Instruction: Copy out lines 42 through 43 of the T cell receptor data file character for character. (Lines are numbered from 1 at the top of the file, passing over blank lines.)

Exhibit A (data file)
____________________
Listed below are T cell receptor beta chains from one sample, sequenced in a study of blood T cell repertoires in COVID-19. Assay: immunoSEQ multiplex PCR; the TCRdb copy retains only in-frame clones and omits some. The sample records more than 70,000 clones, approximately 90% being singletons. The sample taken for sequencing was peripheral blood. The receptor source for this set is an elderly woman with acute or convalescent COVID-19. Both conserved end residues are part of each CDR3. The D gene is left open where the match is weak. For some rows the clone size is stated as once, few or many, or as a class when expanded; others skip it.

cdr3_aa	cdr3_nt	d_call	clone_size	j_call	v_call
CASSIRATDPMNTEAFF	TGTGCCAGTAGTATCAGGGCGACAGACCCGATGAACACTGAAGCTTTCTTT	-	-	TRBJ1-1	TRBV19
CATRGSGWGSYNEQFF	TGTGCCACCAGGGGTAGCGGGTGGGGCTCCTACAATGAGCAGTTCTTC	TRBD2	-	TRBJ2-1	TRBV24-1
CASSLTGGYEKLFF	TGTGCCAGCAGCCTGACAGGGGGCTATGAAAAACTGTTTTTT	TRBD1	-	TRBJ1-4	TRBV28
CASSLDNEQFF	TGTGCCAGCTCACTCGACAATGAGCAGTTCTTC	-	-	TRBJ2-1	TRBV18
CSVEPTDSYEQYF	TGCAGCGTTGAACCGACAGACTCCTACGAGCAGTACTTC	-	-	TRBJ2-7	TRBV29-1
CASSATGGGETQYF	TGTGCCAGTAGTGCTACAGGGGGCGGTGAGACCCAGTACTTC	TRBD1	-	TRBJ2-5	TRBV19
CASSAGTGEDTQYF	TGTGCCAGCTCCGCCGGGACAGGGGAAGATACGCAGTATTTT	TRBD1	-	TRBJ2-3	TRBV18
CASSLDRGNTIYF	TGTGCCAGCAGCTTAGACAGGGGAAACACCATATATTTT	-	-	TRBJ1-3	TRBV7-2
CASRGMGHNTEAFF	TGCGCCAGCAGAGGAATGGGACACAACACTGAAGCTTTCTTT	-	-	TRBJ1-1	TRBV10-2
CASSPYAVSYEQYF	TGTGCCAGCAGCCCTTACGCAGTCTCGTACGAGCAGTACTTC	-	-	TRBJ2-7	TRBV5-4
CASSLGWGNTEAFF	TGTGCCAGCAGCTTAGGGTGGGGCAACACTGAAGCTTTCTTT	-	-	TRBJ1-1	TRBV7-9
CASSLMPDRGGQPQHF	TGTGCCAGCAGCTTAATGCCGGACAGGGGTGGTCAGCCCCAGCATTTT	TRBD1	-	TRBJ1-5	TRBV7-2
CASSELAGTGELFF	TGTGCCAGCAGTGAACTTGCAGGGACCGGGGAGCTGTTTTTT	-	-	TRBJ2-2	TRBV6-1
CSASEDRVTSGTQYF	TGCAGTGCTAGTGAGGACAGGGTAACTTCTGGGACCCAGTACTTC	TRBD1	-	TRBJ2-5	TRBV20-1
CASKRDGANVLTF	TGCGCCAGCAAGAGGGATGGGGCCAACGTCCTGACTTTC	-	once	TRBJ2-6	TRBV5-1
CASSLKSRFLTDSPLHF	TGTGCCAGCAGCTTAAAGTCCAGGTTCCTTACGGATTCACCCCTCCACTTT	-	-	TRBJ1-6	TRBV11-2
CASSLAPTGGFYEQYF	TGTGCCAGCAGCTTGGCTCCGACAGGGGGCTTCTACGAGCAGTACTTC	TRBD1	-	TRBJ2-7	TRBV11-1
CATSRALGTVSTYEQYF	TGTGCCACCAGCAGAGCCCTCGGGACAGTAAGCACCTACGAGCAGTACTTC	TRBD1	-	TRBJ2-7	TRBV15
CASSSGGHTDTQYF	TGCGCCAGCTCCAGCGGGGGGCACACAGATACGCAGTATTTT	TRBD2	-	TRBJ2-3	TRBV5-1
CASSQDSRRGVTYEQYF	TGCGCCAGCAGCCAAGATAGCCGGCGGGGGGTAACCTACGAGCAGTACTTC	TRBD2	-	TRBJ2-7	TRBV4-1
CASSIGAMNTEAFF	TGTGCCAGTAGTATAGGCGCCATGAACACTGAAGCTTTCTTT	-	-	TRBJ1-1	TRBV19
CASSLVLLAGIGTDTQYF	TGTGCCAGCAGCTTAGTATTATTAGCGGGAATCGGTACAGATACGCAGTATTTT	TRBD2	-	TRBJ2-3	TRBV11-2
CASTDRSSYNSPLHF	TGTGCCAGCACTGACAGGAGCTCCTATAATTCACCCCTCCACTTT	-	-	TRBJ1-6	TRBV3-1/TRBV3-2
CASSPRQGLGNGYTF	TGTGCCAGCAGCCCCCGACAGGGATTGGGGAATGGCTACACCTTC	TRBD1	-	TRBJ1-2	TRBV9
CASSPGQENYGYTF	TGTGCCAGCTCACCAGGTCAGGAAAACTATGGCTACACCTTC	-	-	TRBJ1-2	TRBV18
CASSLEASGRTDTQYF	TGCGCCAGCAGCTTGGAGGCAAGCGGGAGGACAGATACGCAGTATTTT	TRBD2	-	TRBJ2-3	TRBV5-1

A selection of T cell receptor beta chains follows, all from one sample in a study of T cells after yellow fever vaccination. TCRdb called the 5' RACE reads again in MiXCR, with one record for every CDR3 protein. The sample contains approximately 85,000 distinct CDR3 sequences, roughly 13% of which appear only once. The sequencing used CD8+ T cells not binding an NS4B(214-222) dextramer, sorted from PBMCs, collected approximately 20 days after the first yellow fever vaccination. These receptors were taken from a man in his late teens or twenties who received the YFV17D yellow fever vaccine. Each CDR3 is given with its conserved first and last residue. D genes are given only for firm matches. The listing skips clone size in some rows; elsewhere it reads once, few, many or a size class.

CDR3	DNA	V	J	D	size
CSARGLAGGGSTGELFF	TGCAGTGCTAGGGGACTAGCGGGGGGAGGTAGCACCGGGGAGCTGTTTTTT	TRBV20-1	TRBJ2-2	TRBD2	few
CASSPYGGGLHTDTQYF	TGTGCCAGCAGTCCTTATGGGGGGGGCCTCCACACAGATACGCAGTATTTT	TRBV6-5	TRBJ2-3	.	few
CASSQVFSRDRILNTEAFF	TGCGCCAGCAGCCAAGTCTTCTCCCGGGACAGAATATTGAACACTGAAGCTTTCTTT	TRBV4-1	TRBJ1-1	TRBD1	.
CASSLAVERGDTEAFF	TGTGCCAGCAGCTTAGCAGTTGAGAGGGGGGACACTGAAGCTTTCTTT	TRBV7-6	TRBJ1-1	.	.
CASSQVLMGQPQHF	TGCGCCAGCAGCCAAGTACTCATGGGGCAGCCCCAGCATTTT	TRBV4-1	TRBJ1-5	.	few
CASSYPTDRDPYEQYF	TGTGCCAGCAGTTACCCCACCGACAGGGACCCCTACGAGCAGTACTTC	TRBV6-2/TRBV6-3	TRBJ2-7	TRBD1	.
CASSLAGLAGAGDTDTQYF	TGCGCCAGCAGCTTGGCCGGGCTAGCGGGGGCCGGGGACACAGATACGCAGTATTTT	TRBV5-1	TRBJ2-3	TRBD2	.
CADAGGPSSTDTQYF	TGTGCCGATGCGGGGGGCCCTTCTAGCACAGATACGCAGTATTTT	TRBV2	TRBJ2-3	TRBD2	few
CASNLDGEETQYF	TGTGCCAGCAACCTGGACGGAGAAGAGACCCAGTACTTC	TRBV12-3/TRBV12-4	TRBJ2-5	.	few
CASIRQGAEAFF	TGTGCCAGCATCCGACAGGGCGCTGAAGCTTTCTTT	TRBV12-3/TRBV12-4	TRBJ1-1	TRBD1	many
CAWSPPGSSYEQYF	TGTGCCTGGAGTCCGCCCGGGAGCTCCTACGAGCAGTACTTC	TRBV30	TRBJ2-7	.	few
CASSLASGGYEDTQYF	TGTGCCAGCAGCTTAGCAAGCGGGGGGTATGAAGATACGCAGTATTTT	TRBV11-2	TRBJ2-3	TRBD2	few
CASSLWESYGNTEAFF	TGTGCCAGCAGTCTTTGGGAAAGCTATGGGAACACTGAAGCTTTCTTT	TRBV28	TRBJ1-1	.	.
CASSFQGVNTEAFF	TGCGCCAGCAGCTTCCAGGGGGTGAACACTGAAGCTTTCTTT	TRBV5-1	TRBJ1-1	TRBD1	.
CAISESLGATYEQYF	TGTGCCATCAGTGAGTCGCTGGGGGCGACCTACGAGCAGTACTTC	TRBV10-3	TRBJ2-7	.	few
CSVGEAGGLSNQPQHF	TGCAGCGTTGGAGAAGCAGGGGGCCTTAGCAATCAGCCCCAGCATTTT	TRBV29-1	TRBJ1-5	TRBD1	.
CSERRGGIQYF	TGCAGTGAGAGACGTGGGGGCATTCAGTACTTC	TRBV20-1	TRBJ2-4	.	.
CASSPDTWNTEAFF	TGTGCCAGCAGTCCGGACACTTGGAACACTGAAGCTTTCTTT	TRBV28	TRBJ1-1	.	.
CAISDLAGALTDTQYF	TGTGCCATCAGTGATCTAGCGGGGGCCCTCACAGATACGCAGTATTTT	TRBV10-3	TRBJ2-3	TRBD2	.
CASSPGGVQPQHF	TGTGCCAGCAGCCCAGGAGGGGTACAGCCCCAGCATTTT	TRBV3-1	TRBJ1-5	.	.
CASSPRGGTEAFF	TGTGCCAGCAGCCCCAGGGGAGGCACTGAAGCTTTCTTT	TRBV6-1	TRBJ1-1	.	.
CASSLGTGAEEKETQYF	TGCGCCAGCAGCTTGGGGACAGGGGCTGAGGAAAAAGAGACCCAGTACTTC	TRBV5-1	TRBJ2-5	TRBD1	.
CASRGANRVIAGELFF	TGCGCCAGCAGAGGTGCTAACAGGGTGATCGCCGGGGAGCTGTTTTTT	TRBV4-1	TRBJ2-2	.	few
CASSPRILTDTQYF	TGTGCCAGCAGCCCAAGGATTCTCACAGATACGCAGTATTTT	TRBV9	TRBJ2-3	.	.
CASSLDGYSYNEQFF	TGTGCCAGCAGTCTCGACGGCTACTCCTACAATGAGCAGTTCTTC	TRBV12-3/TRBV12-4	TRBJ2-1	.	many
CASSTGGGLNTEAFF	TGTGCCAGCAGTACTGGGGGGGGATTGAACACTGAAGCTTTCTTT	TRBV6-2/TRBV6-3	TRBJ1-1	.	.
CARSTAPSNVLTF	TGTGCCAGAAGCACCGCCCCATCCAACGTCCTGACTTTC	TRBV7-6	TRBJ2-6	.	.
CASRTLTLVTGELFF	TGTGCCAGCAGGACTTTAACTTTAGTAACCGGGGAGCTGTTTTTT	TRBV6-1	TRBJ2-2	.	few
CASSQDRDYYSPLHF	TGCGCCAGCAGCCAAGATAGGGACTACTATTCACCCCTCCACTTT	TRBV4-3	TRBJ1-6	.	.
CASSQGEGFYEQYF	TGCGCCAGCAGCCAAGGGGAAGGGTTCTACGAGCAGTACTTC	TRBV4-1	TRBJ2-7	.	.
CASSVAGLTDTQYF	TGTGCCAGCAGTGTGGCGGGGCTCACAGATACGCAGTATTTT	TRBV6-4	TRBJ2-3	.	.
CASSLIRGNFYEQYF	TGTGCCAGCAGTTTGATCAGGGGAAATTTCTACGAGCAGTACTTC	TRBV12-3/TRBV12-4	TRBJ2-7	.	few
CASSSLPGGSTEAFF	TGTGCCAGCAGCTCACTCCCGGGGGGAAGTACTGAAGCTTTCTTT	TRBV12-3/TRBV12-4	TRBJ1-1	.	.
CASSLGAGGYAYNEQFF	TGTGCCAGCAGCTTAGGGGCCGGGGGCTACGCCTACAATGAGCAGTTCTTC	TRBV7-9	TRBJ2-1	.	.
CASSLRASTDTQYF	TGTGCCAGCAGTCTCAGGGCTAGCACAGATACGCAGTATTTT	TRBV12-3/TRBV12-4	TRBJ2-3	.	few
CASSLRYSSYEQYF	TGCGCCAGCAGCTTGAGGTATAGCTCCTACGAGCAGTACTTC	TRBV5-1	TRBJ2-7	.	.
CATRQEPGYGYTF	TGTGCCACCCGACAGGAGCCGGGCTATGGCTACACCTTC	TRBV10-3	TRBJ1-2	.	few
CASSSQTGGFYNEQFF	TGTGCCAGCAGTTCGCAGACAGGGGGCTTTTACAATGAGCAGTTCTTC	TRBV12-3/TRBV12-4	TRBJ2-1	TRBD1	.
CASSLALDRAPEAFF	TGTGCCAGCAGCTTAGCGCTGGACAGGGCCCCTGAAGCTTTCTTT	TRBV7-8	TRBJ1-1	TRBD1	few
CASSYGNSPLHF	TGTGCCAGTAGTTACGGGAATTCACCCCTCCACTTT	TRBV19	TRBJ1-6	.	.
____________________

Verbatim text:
CASSLASGGYEDTQYF	TGTGCCAGCAGCTTAGCAAGCGGGGGGTATGAAGATACGCAGTATTTT	TRBV11-2	TRBJ2-3	TRBD2	few
CASSLWESYGNTEAFF	TGTGCCAGCAGTCTTTGGGAAAGCTATGGGAACACTGAAGCTTTCTTT	TRBV28	TRBJ1-1	.	.